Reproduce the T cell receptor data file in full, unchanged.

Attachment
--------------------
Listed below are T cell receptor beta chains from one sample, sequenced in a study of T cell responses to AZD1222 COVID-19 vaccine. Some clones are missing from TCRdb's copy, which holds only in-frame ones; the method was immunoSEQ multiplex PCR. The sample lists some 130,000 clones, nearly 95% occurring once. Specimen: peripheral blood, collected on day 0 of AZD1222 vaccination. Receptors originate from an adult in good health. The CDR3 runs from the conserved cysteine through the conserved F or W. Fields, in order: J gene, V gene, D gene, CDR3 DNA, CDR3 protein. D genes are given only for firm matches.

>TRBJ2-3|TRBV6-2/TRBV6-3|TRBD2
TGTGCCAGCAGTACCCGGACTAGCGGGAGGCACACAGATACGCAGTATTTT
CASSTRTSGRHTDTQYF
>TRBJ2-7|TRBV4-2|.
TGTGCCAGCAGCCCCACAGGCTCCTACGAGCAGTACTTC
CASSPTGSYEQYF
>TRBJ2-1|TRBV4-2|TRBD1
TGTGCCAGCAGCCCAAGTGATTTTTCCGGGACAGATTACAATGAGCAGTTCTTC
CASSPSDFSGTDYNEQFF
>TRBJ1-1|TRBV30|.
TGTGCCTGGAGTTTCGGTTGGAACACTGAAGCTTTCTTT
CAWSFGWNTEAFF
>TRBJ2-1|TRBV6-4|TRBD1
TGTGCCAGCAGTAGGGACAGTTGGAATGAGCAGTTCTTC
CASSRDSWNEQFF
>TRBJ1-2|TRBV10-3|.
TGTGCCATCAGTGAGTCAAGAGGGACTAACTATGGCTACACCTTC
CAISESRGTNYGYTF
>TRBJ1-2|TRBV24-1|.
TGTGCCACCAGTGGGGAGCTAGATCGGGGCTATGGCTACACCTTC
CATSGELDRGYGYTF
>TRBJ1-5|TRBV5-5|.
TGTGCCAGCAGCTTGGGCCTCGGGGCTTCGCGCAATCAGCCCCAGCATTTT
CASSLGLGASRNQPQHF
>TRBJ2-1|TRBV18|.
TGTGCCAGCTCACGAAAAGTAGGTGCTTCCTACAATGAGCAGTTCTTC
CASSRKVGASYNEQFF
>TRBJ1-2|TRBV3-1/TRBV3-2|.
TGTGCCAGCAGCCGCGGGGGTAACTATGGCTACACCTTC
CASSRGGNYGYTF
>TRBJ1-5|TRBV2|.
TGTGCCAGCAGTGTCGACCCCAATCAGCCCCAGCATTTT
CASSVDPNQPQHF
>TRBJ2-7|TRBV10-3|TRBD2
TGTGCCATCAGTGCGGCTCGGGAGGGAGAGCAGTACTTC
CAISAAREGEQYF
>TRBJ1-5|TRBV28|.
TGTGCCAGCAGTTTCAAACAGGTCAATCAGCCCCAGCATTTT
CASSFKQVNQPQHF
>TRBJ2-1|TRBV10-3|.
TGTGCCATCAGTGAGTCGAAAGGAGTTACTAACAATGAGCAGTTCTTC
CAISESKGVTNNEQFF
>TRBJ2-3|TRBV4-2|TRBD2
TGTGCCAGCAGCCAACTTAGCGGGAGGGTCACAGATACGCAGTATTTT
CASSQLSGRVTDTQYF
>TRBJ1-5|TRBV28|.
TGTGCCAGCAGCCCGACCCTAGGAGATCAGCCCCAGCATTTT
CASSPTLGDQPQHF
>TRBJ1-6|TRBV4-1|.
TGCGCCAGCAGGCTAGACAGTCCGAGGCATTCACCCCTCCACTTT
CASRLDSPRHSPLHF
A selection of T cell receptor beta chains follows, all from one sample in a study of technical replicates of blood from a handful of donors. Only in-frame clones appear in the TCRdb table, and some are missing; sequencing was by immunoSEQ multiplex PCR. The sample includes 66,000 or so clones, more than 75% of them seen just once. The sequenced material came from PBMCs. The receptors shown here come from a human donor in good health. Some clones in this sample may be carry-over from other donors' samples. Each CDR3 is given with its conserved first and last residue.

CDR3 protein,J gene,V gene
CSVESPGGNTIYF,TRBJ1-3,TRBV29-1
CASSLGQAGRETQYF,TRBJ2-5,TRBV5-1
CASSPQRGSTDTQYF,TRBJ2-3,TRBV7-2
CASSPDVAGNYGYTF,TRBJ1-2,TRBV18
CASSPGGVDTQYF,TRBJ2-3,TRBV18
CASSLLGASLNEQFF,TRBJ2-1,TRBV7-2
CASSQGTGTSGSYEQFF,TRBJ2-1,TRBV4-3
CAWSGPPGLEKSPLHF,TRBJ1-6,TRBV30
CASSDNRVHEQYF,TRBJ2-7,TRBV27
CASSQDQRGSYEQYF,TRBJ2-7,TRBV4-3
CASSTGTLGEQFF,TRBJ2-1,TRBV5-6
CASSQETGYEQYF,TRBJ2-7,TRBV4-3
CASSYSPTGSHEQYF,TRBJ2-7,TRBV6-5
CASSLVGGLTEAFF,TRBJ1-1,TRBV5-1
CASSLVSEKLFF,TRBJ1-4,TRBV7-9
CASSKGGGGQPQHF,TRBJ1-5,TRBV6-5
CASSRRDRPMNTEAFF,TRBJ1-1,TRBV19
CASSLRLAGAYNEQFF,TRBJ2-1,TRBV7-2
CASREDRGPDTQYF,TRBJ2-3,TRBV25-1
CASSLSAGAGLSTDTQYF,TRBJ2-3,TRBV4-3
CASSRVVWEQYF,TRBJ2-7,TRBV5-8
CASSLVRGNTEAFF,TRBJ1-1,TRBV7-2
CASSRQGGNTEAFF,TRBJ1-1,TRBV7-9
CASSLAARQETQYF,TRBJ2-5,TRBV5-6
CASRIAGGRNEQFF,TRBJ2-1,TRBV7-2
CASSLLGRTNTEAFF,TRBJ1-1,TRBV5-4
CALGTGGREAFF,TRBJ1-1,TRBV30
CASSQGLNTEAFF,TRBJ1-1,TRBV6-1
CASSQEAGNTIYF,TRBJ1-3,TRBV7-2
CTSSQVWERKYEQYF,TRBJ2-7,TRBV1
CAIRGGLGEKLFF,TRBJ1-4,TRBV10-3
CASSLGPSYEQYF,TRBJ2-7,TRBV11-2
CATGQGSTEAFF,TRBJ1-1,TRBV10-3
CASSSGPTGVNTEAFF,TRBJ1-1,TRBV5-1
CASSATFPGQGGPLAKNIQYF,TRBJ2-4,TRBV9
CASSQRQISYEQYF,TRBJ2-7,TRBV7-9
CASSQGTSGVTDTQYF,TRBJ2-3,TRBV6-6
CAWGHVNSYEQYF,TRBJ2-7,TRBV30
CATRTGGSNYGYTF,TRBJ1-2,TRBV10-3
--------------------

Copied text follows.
Listed below are T cell receptor beta chains from one sample, sequenced in a study of T cell responses to AZD1222 COVID-19 vaccine. Some clones are missing from TCRdb's copy, which holds only in-frame ones; the method was immunoSEQ multiplex PCR. The sample lists some 130,000 clones, nearly 95% occurring once. Specimen: peripheral blood, collected on day 0 of AZD1222 vaccination. Receptors originate from an adult in good health. The CDR3 runs from the conserved cysteine through the conserved F or W. Fields, in order: J gene, V gene, D gene, CDR3 DNA, CDR3 protein. D genes are given only for firm matches.

>TRBJ2-3|TRBV6-2/TRBV6-3|TRBD2
TGTGCCAGCAGTACCCGGACTAGCGGGAGGCACACAGATACGCAGTATTTT
CASSTRTSGRHTDTQYF
>TRBJ2-7|TRBV4-2|.
TGTGCCAGCAGCCCCACAGGCTCCTACGAGCAGTACTTC
CASSPTGSYEQYF
>TRBJ2-1|TRBV4-2|TRBD1
TGTGCCAGCAGCCCAAGTGATTTTTCCGGGACAGATTACAATGAGCAGTTCTTC
CASSPSDFSGTDYNEQFF
>TRBJ1-1|TRBV30|.
TGTGCCTGGAGTTTCGGTTGGAACACTGAAGCTTTCTTT
CAWSFGWNTEAFF
>TRBJ2-1|TRBV6-4|TRBD1
TGTGCCAGCAGTAGGGACAGTTGGAATGAGCAGTTCTTC
CASSRDSWNEQFF
>TRBJ1-2|TRBV10-3|.
TGTGCCATCAGTGAGTCAAGAGGGACTAACTATGGCTACACCTTC
CAISESRGTNYGYTF
>TRBJ1-2|TRBV24-1|.
TGTGCCACCAGTGGGGAGCTAGATCGGGGCTATGGCTACACCTTC
CATSGELDRGYGYTF
>TRBJ1-5|TRBV5-5|.
TGTGCCAGCAGCTTGGGCCTCGGGGCTTCGCGCAATCAGCCCCAGCATTTT
CASSLGLGASRNQPQHF
>TRBJ2-1|TRBV18|.
TGTGCCAGCTCACGAAAAGTAGGTGCTTCCTACAATGAGCAGTTCTTC
CASSRKVGASYNEQFF
>TRBJ1-2|TRBV3-1/TRBV3-2|.
TGTGCCAGCAGCCGCGGGGGTAACTATGGCTACACCTTC
CASSRGGNYGYTF
>TRBJ1-5|TRBV2|.
TGTGCCAGCAGTGTCGACCCCAATCAGCCCCAGCATTTT
CASSVDPNQPQHF
>TRBJ2-7|TRBV10-3|TRBD2
TGTGCCATCAGTGCGGCTCGGGAGGGAGAGCAGTACTTC
CAISAAREGEQYF
>TRBJ1-5|TRBV28|.
TGTGCCAGCAGTTTCAAACAGGTCAATCAGCCCCAGCATTTT
CASSFKQVNQPQHF
>TRBJ2-1|TRBV10-3|.
TGTGCCATCAGTGAGTCGAAAGGAGTTACTAACAATGAGCAGTTCTTC
CAISESKGVTNNEQFF
>TRBJ2-3|TRBV4-2|TRBD2
TGTGCCAGCAGCCAACTTAGCGGGAGGGTCACAGATACGCAGTATTTT
CASSQLSGRVTDTQYF
>TRBJ1-5|TRBV28|.
TGTGCCAGCAGCCCGACCCTAGGAGATCAGCCCCAGCATTTT
CASSPTLGDQPQHF
>TRBJ1-6|TRBV4-1|.
TGCGCCAGCAGGCTAGACAGTCCGAGGCATTCACCCCTCCACTTT
CASRLDSPRHSPLHF
A selection of T cell receptor beta chains follows, all from one sample in a study of technical replicates of blood from a handful of donors. Only in-frame clones appear in the TCRdb table, and some are missing; sequencing was by immunoSEQ multiplex PCR. The sample includes 66,000 or so clones, more than 75% of them seen just once. The sequenced material came from PBMCs. The receptors shown here come from a human donor in good health. Some clones in this sample may be carry-over from other donors' samples. Each CDR3 is given with its conserved first and last residue.

CDR3 protein,J gene,V gene
CSVESPGGNTIYF,TRBJ1-3,TRBV29-1
CASSLGQAGRETQYF,TRBJ2-5,TRBV5-1
CASSPQRGSTDTQYF,TRBJ2-3,TRBV7-2
CASSPDVAGNYGYTF,TRBJ1-2,TRBV18
CASSPGGVDTQYF,TRBJ2-3,TRBV18
CASSLLGASLNEQFF,TRBJ2-1,TRBV7-2
CASSQGTGTSGSYEQFF,TRBJ2-1,TRBV4-3
CAWSGPPGLEKSPLHF,TRBJ1-6,TRBV30
CASSDNRVHEQYF,TRBJ2-7,TRBV27
CASSQDQRGSYEQYF,TRBJ2-7,TRBV4-3
CASSTGTLGEQFF,TRBJ2-1,TRBV5-6
CASSQETGYEQYF,TRBJ2-7,TRBV4-3
CASSYSPTGSHEQYF,TRBJ2-7,TRBV6-5
CASSLVGGLTEAFF,TRBJ1-1,TRBV5-1
CASSLVSEKLFF,TRBJ1-4,TRBV7-9
CASSKGGGGQPQHF,TRBJ1-5,TRBV6-5
CASSRRDRPMNTEAFF,TRBJ1-1,TRBV19
CASSLRLAGAYNEQFF,TRBJ2-1,TRBV7-2
CASREDRGPDTQYF,TRBJ2-3,TRBV25-1
CASSLSAGAGLSTDTQYF,TRBJ2-3,TRBV4-3
CASSRVVWEQYF,TRBJ2-7,TRBV5-8
CASSLVRGNTEAFF,TRBJ1-1,TRBV7-2
CASSRQGGNTEAFF,TRBJ1-1,TRBV7-9
CASSLAARQETQYF,TRBJ2-5,TRBV5-6
CASRIAGGRNEQFF,TRBJ2-1,TRBV7-2
CASSLLGRTNTEAFF,TRBJ1-1,TRBV5-4
CALGTGGREAFF,TRBJ1-1,TRBV30
CASSQGLNTEAFF,TRBJ1-1,TRBV6-1
CASSQEAGNTIYF,TRBJ1-3,TRBV7-2
CTSSQVWERKYEQYF,TRBJ2-7,TRBV1
CAIRGGLGEKLFF,TRBJ1-4,TRBV10-3
CASSLGPSYEQYF,TRBJ2-7,TRBV11-2
CATGQGSTEAFF,TRBJ1-1,TRBV10-3
CASSSGPTGVNTEAFF,TRBJ1-1,TRBV5-1
CASSATFPGQGGPLAKNIQYF,TRBJ2-4,TRBV9
CASSQRQISYEQYF,TRBJ2-7,TRBV7-9
CASSQGTSGVTDTQYF,TRBJ2-3,TRBV6-6
CAWGHVNSYEQYF,TRBJ2-7,TRBV30
CATRTGGSNYGYTF,TRBJ1-2,TRBV10-3